Last Updated on May 6, 2015, by eNotes Editorial. Word Count: 693
Of course, radical body alterations cost a lot of money. Of the ten stories in Burning Chrome, many feature characters that could be considered to be trying to get ahead in an information-driven, class-divided society. In "Johnny Mnemonic" the mental courier Johnny finds himself out of a job when his broker (or fence, depending on your point of view) stores Yakuza stolen data in his head. In order to avoid being killed, Johnny forms an alliance with Molly Millions, a free-agent bodyguard, and Jones, a technologically enhanced dolphin addicted to junk. They hide from the Yakuza in Lo Tek territory: "The Lo Tek's leech their webs and huddling places to the city's fabric with thick gobs of epoxy and sleep above the abyss in mesh hammocks. Their country is so attenuated that in places it consists of little more than holds for hands and feet, sawed into geodesic struts." By drawing the Yakuza assassin into Lo Tek territory, Molly puts him at a disadvantage. Without any technology besides the weapon in his prosthetic fingertip to rely on, the single assassin is easily beaten.
The trio then goes into business together. As a courier, Johnny stores information on an "idiot/savant basis." Jones' navy implants are able to scan the traces of the programs (the Squids), however, and the three become blackmail entrepreneurs, extracting and selling all the data ever stored in Johnny's head. The story ends with Johnny adopting both high and low tech; at the end of the story he claims both that "my new teeth have almost grown in" (the Lo Teks all have "tooth bud transplants from Dobermans") and a few paragraphs later, "I'm getting to be the most technical boy in town." In this way, Gibson addresses the fear in society that we have become too dependent on technology. Some may rely too much on technology and information, but there are always those who can mediate between high and low technology (and high and low class) and come out on top. Class in "Johnny Mnemonic" is not purely about money but also about technology—those who have it versus those who do not. Johnny reminds the reader that "We're an information economy. They teach you that in school. What they don't tell you is that it's impossible to move, to live, to operate at any level without leaving traces, bits, seemingly meaningless fragments of personal information. Fragments that can be retrieved, amplified. . . ." This speaks directly to common fears today of a lack of security and privacy. Internet transactions are monitored; consumer information is bought and sold by credit card companies and other institutions. The Lo Tek heaven and Johnny and Molly's triumph over the corporate Yakuza assassin reassures the reader that even these traces can be used to one's advantage as well.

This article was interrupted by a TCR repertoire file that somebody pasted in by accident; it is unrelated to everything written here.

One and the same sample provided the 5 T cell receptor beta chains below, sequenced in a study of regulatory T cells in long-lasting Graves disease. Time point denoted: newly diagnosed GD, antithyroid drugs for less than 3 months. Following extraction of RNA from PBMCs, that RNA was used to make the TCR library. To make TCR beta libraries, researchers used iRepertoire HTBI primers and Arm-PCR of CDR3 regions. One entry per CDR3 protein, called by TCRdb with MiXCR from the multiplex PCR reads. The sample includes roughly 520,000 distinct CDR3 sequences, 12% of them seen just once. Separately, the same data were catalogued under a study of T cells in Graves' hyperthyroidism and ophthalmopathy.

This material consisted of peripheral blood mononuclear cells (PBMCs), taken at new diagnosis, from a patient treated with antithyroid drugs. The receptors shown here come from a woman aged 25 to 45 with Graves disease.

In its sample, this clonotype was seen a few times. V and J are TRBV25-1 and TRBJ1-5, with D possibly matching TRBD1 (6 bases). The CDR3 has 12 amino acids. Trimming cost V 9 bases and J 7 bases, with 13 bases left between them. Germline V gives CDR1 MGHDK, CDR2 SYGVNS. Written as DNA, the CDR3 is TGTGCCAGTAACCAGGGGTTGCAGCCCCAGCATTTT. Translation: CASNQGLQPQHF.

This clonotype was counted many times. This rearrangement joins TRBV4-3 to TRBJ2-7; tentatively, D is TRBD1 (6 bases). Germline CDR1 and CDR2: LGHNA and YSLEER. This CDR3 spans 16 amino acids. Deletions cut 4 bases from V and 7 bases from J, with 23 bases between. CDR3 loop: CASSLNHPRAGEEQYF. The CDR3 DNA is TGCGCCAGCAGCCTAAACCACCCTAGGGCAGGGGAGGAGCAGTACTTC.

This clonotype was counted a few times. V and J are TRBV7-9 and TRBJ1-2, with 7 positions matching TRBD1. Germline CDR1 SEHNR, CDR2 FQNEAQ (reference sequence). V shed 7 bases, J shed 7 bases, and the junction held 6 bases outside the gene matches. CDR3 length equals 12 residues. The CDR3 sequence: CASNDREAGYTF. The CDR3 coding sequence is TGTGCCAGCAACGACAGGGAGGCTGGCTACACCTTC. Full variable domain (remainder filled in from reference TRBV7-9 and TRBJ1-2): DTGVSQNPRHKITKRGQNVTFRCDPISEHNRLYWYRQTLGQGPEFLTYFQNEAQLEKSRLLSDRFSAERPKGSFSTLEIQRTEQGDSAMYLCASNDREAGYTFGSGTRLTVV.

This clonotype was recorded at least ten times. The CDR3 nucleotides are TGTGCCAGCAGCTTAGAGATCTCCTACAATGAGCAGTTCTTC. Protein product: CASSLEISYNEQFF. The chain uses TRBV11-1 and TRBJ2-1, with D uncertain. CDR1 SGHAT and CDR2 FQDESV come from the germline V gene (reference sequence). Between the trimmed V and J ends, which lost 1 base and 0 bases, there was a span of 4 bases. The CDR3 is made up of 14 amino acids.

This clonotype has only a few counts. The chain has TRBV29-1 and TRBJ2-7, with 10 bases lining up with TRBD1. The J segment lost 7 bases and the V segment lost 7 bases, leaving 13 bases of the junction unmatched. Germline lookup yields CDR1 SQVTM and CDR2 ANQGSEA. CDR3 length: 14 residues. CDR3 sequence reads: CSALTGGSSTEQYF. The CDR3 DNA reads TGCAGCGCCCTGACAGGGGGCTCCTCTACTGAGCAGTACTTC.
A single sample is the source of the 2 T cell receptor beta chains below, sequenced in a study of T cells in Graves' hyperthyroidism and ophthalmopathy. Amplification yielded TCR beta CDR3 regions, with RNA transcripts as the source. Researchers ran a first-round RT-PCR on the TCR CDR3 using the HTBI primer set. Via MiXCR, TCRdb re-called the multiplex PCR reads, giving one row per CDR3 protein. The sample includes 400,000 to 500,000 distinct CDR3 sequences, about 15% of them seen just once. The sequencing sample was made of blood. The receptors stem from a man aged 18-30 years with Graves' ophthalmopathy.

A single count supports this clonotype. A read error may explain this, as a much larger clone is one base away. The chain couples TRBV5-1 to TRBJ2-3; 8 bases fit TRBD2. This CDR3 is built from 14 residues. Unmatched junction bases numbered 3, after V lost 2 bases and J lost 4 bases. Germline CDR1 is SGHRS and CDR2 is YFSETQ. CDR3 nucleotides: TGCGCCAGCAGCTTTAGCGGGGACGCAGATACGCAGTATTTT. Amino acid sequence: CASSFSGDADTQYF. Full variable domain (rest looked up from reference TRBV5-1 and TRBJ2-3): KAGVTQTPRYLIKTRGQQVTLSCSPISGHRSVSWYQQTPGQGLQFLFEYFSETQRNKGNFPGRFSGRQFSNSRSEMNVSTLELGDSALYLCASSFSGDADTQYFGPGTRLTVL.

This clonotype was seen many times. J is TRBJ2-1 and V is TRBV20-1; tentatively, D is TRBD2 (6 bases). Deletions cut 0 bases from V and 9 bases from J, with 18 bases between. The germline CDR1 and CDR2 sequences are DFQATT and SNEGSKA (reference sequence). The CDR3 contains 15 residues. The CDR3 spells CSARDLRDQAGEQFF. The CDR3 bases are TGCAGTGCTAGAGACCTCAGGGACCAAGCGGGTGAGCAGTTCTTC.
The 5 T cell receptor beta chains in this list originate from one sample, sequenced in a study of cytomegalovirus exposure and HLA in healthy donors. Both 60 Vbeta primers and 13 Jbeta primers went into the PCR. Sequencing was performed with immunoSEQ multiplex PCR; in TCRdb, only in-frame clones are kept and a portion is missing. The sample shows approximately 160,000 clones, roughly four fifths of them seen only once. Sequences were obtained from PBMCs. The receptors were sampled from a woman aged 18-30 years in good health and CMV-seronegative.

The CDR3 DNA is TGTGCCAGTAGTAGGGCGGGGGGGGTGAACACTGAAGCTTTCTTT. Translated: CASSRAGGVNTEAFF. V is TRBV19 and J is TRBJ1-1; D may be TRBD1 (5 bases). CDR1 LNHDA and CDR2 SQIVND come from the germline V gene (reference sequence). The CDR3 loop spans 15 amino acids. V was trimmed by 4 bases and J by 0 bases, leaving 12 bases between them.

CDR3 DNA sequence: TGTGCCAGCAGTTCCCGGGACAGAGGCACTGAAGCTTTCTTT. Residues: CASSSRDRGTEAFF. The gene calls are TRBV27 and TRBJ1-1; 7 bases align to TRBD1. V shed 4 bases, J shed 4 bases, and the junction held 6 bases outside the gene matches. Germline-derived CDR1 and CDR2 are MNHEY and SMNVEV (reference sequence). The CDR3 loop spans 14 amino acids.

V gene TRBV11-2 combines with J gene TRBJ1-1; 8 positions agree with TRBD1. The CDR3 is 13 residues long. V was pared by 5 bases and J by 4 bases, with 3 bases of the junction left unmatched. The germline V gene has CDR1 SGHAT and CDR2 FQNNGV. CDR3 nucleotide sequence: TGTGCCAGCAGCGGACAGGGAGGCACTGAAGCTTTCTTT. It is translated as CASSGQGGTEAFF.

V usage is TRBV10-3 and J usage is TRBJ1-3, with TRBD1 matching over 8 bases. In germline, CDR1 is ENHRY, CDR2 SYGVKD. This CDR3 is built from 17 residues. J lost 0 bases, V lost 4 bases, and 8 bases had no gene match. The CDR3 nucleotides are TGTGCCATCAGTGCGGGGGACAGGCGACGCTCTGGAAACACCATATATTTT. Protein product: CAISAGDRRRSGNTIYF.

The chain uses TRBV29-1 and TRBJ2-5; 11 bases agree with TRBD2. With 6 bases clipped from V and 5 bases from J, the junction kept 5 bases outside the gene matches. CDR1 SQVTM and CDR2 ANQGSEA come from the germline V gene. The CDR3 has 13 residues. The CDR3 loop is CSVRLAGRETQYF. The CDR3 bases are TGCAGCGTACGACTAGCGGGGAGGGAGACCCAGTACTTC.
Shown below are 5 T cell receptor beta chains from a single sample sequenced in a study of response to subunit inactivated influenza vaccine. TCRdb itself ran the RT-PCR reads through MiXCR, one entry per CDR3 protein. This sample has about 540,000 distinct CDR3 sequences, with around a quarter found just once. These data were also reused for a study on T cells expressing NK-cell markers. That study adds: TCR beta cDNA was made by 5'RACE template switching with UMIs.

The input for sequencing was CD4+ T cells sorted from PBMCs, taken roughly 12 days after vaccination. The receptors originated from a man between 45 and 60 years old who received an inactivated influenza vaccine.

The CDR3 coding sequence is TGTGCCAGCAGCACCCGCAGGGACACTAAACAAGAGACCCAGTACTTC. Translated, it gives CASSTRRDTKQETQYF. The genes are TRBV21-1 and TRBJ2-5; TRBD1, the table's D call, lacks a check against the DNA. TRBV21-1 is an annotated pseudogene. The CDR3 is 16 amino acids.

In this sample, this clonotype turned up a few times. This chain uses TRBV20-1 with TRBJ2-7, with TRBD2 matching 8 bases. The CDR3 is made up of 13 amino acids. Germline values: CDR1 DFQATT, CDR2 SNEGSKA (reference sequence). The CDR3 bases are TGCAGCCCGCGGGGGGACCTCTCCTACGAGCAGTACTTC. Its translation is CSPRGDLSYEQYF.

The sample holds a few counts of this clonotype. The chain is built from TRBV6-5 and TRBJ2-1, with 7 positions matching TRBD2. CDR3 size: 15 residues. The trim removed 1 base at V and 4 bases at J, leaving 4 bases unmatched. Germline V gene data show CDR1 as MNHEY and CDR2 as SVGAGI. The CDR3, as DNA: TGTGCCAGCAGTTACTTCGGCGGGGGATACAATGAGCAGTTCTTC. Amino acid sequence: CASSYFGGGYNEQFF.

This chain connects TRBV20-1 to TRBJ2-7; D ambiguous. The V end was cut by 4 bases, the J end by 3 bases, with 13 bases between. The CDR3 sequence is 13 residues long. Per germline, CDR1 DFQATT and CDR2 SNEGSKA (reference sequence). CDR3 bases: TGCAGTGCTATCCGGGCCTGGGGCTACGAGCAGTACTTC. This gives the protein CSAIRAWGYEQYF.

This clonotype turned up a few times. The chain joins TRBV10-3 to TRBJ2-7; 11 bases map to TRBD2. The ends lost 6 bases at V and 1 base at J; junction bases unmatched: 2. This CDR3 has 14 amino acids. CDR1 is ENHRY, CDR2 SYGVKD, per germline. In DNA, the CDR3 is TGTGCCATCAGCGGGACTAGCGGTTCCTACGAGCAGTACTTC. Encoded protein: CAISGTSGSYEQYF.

"New Rose Hotel" is a story of love and betrayal but is framed around a tale of intellectual corporate warfare. Here, the upper class owns information that has not even been created yet because it owns all of the top research scientists. The unnamed narrator and his business partner Fox initiate a deal: get top research scientist Hiroshi Yomiuri to leave one corporation, Maas Biolabs, for another, Hosaka. "The money was in corporate defectors," the narrator says, and he and Fox are after the money. But Hiroshi is already so well paid and well treated by Maas that Hosaka cannot get him to defect by offering money. The partners discover a down-on-her-luck beauty named Sandii and use her as bait for Hiroshi. What seemed like a simple plan quickly sours. While the narrator falls in love with Sandii, she is secretly working for Maas. What is frightening about the new genetic engineering corporations like Maas is that they are so powerful that they make their own laws. Hosaka gathers its best research scientists in Marrakech once Hiroshi, with Sandii, has defected. Maas, through Sandii, then sabotages the project. She "reprogrammed the DNA synthesizer" to create a meningial virus that kills all of Hosaka's researchers. Hiroshi is sacrificed to the greater good of Maas, a company that is, as the narrator retrospectively states, "Small, fast, ruthless. All Edge."
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